Egyptian seaports and airports are on high alert following warnings of infiltration by foreign nationals fleeing Syria and Iraq, having joined and fought with extremist groups there such as Islamic State (IS), Jabhat al-Nusra and Ahrar al-Sham. Officials have become sufficiently concerned about these radicalized elements to order security forces to enhance precautionary procedures for regulating the entry of foreign nationals.
Egyptian President Abdel Fattah al-Sisi gave the issue top priority at the recent Munich Security Conference. Addressing the session Feb. 16, Sisi asked, “Who brought foreign fighters to the Arab countries, and who supports them?” He called on the international community to step up efforts to reveal the identities of the extremists’ financial backers. Noting that foreigners had been found among extremists killed in counter-terrorism operations in Egypt, Sisi emphasized the importance of not interfering in other countries' affairs.
Two days after Sisi’s speech, on Feb. 18 an extremist targeted the Darb al-Ahmar district in Cairo, near Al-Azhar Mosque, but when intercepted by security forces blew himself up, killing three policemen. According to the Ministry of Interior, the suicide bomber held US citizenship.
Egyptian Interior Minister Mahmoud Tawfik on Jan. 11 ordered security forces to broaden their circle of suspicion and strictly monitor foreigners' entry with the goal of arresting suspected extremists and foiling plans for attack. The standard procedure of circulating data on known suspects is being intensified at all ports of entry.
Egypt has experienced a number of deadly attacks by religious extremists in recent years. The Sinai Peninsula has been plagued by turmoil and unrest since the 25 January Revolution in 2011. The security situation worsened after the toppling of President Mohammed Morsi, an Islamist, in 2013.
Among the attacks, extremists using guns and grenades targeted the al-Rawda Mosque in North Sinai in November 2017, claiming the lives of more than 300 people. No group accepted responsibility, but a tribal leader, Essa al-Kharafin claimed in a TV interview that nine of the attackers had been foreigners. In February 2018, an Egyptian official announced that security forces had killed 10 members of a terrorist cell at a house in el-Arish, North Sinai's provincial capital.
Egyptian armed forces launched a counterterrorism campaign, Comprehensive Operation Sinai 2018, last February and arrested some 400 people, including foreigners. Amid warnings of foreign infiltration, the issue has been raised about the need to strike a balance between attempts to boost tourism and tracking potential terrorists trying to enter the country on tourist visas.
Ahmed Madian, a member of the parliament’s Defense and National Security Committee, spoke to Al-Monitor about efforts to track foreign militants, which he described as quite challenging.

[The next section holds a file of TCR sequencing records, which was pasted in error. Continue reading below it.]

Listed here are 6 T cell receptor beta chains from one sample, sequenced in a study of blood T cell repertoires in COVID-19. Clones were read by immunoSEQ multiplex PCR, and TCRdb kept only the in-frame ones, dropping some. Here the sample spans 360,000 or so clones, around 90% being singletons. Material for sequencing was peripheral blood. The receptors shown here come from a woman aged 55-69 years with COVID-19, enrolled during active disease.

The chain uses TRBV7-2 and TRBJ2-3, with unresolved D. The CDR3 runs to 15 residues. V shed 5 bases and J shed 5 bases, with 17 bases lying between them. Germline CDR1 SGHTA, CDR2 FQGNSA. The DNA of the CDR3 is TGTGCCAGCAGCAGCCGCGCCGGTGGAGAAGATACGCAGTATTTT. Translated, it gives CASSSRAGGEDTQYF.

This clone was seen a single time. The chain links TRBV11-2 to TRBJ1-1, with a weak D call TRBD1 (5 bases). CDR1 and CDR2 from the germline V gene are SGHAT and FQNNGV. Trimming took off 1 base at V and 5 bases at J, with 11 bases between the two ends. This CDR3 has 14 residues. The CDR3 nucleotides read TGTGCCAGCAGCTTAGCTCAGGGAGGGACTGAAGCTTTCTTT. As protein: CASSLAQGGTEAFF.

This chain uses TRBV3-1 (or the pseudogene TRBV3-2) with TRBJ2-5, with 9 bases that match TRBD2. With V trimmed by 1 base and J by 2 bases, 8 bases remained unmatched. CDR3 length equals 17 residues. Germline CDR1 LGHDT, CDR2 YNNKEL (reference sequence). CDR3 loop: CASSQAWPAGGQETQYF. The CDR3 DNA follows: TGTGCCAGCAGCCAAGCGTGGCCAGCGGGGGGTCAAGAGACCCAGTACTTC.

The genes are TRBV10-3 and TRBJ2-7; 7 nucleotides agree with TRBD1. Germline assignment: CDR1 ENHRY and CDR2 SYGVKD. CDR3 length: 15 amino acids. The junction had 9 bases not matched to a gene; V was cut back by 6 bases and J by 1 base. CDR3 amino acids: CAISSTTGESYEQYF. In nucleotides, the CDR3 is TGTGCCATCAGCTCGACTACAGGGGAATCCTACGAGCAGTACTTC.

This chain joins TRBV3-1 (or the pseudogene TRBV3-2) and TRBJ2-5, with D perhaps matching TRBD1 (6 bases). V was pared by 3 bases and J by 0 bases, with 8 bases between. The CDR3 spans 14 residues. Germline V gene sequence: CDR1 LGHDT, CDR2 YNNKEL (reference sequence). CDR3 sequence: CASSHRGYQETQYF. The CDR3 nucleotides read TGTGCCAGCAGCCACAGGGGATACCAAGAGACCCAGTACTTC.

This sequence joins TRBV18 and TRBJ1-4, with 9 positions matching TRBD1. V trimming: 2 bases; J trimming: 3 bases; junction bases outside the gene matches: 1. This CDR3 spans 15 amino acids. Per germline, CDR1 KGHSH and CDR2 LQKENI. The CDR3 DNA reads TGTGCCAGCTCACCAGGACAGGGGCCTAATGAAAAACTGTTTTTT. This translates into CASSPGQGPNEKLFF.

“The issue of terrorists’ infiltration is not new, but, unfortunately, this problem has reached alarming levels,” Madian said. “It is very hard to thoroughly monitor all borders. For instance, there is the vast area of desert [straddling the border of] Egypt and Libya, and many terrorists and armaments enter the country through these borders.”
As IS militants continue to flee Iraq and Syria, they are moving into the African desert, especially in Libya. “Egypt is not fabricating stories about foreign militants,” Madian emphasized. “We have crystal clear evidence, as many foreigners have already been arrested and killed in counter-terrorism operations in Sinai.”
On Jan. 11, Egyptian authorities arrested and deported two Germans of Egyptian background, Issa Mohammed Abdel-Ghany Ibrahim al-Sabagh and Mahmoud Amr Mohamed Ezzat Abdel Aziz, on the suspicion that they are IS militants. Egyptian officials claim that Sabbagh, who arrived at Luxor airport claiming to be visiting his grandfather, possessed a compass and maps of North Sinai and that he intended to join extremist cells active there. Abdel Aziz, a student at the Islamic University of Medina, arriving at the Cairo airport from Saudi Arabia and claiming to be visiting his grandparents, was arrested based on information that he had attempted to join IS.
Commenting on the impact of such moves as deporting terror suspects on tourism, Madian said it is terrorism, not enhanced monitoring, that is harming the tourism sector. According to Ahram Online, tourism in North Sinai has been hard hit with shop owners citing a decline of 60-70%.
“Terrorists want to destabilize the country and send the message that Egypt is not safe,” Madian said. “Definitely, Egypt is open for all people of all nationalities as long as they meet the security conditions. All countries worldwide have their entry rules. These rules do not undermine tourists' movement. Rather, they seek to secure them.”
Mohsen Hefzy, a security expert and former assistant to the interior minister, stressed the importance of combining efforts through enhanced international cooperation to prevent extremists from entering the country.
“According to my information, Egypt is now coordinating with some countries to exchange comprehensive data on suspects and terrorists,” Hefzy told Al-Monitor. “Egypt is to send the names of those terrorists to warn other countries and to take legal actions against them if they enter Egypt. Also, it will receive names of persons suspected by other countries to prohibit their entry in case of their attempt to infiltrate the country.”
With terrorism an issue worldwide, Hefzy said, “It is time to exchange information to help undermine the moves of terrorists.”
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